Summary: Act IV: Scene v

Andrea has finally achieved satisfaction, having seen his killer and his friend Horatio's murderers receive violent ends. He sums up the violence that has been committed in the play (nine deaths in total, ten if one counts Andrea's death), and then he describes the various paradises awaiting the heroes of the story, who will spend the rest of eternity in Elysian fields. Horatio will rest with the warriors, Isabella with those who grieve, Bel-Imperia with the vestal virgins, symbols of chastity and purity, and Hieronimo with the musician Orpheus. And as for his enemies, they will all be sent to the deepest pits of hell. The Duke of Castile will take Tityus's place in the talons of a giant vulture; Lorenzo will be spun about on the wheel of Ixion for eternity; Balthazar will be hung from Chimaeara's neck, Serberine will take Sisyphus' place rolling a stone up a giant hill only to watch it fall down again, and Pedringano will be dragged through the boiling river of Acheron. Revenge has the final speech of the play, vows to make the after-lives of the villains of the play a never ending tragedy.

Analysis: Act IV: Scene v

The decision on the part of Kyd to literally give Revenge the last word in the play reflects the thematic message of the final scenes of The Spanish Tragedy: revenge does have the last word, crowding out mercy and all other human emotions, seeking its inexorable satisfaction in an orgy of bloodshed and violence. The final scene implies that Hieronimo's action serves as the fulfillment of justice, but the blood, waste, and carnage of the penultimate scene works against this presumption, seeming to deny the possibility of justice in a world where the machinations of class and power determine the course of men's lives.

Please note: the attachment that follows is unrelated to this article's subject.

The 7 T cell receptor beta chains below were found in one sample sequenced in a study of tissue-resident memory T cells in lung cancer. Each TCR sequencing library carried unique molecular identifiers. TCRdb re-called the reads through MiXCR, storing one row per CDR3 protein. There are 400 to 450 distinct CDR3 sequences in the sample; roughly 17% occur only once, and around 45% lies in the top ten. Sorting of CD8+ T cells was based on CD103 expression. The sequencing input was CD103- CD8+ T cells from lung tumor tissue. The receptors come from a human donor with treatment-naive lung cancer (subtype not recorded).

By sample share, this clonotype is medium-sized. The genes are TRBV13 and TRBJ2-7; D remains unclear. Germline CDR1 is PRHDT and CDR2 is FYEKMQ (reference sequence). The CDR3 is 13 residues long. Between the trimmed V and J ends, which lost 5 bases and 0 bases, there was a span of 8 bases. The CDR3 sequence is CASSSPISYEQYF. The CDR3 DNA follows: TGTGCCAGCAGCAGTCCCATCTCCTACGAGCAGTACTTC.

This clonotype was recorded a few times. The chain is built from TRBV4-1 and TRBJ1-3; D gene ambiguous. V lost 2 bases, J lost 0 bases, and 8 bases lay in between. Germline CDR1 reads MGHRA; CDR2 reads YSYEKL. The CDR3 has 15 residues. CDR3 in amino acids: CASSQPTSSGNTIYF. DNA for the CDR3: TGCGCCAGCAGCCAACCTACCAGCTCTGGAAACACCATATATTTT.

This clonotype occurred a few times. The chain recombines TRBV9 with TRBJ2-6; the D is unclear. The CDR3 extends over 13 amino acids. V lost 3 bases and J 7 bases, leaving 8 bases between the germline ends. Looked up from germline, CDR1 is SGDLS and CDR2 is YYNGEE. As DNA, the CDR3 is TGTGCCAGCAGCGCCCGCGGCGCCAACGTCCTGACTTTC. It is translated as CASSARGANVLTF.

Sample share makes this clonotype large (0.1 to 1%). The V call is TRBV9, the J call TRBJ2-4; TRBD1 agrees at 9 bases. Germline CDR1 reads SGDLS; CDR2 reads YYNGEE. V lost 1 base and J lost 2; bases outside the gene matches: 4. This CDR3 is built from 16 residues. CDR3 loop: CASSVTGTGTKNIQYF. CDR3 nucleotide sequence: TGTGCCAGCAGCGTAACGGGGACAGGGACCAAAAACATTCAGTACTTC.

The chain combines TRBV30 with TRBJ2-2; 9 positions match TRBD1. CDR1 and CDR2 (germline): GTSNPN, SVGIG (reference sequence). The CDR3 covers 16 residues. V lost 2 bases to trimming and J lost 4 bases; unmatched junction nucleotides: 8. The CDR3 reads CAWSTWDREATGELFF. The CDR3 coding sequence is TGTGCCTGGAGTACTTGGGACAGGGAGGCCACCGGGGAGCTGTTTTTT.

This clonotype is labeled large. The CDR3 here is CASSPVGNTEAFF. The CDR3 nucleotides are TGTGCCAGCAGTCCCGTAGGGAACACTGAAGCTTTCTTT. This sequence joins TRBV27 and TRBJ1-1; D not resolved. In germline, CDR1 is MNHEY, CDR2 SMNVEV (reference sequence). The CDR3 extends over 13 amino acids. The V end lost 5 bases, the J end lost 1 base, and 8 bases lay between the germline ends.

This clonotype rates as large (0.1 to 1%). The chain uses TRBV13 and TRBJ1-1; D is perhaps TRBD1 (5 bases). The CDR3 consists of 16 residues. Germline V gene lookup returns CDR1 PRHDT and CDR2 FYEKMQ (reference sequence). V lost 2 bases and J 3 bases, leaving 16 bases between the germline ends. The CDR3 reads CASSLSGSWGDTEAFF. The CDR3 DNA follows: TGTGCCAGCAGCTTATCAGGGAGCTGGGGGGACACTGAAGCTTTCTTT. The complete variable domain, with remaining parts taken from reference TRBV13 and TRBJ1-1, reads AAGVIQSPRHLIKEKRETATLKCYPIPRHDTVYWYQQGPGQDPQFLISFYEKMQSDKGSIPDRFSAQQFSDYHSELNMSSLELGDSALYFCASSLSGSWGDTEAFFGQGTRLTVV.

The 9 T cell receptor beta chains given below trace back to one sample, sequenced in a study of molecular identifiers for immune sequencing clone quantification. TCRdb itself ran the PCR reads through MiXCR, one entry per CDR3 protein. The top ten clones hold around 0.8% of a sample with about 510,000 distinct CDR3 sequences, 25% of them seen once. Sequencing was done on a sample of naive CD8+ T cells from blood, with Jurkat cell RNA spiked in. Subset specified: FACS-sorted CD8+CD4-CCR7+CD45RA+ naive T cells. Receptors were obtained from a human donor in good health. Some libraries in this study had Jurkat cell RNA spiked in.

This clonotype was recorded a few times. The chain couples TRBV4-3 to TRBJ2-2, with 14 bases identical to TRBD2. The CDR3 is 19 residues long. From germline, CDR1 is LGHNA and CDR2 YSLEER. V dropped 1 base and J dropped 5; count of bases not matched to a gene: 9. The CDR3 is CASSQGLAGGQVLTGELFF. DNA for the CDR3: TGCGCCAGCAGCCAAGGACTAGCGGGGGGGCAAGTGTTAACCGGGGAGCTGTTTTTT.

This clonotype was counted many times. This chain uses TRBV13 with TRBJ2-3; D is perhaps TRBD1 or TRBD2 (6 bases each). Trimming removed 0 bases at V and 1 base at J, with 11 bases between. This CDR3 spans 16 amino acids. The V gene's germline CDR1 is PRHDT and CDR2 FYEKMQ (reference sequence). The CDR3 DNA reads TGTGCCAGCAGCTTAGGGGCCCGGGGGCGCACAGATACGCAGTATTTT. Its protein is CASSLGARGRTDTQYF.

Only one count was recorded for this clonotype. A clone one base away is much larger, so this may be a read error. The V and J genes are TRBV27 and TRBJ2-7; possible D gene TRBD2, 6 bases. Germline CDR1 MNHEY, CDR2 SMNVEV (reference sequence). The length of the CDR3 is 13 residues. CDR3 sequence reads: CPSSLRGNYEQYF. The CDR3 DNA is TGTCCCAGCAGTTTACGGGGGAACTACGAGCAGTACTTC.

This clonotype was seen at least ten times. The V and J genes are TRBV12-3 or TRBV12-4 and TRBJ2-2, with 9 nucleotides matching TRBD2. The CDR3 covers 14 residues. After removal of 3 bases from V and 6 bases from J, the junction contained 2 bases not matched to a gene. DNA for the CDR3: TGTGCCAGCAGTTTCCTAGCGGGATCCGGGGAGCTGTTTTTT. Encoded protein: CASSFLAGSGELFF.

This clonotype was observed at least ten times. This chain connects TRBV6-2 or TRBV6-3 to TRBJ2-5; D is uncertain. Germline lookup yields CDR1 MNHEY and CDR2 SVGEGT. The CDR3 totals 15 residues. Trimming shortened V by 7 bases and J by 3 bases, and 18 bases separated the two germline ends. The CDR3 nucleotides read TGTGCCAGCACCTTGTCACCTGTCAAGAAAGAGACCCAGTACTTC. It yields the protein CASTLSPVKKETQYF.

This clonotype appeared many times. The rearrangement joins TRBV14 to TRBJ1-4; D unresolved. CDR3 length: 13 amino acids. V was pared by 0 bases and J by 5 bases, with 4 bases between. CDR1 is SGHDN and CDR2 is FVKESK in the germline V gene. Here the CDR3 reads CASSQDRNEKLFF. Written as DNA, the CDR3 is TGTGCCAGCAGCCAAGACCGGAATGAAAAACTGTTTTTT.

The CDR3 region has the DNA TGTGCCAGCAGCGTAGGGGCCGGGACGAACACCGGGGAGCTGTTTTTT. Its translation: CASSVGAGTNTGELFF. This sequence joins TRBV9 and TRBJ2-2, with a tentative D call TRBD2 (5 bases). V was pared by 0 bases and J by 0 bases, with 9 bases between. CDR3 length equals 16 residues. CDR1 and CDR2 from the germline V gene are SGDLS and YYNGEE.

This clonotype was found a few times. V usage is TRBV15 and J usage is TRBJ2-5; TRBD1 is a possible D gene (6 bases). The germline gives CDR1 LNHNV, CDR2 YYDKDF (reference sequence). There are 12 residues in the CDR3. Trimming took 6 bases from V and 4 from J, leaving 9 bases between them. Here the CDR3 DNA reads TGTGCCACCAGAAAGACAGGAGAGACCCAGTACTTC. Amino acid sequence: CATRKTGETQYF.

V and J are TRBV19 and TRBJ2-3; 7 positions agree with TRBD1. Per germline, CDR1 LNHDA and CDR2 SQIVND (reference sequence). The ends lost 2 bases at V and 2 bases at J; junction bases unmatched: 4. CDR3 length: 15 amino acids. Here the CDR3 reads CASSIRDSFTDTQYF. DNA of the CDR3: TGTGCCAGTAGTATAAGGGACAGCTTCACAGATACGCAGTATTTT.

Read more about revenge as a theme.

The theme of judgment also makes an explicit appearance. Andrea effectively sets up a tribunal of his own, sentencing his friends to heaven and his enemies to hell. What changes this appearance of justice from previous appearances is the fact that justice is served. It is not delayed or deferred, as it was for Andrea, Isabella, Hieronimo, and all the other characters throughout the play. Instead, it is simply dispensed, at no cost, by Andrea.

The ending, then, is not tragic at all. Hieronimo is not annihilated in his quest for vengeance and justice: instead, he will enjoy an eternity of peace and happiness. The wicked will pay for their crimes. It is true that the King and Viceroy have had their royal lines wiped out, but for an Elizabethan audience, this would be a cause for celebration, not sadness. In other words, the scene attempts to completely undo the tragic implications of the play's action, by giving all the good characters happy endings and giving the bad ones sad endings, while wiping out the ambiguities that made Hieronimo and Bel-Imperia such engaging characters.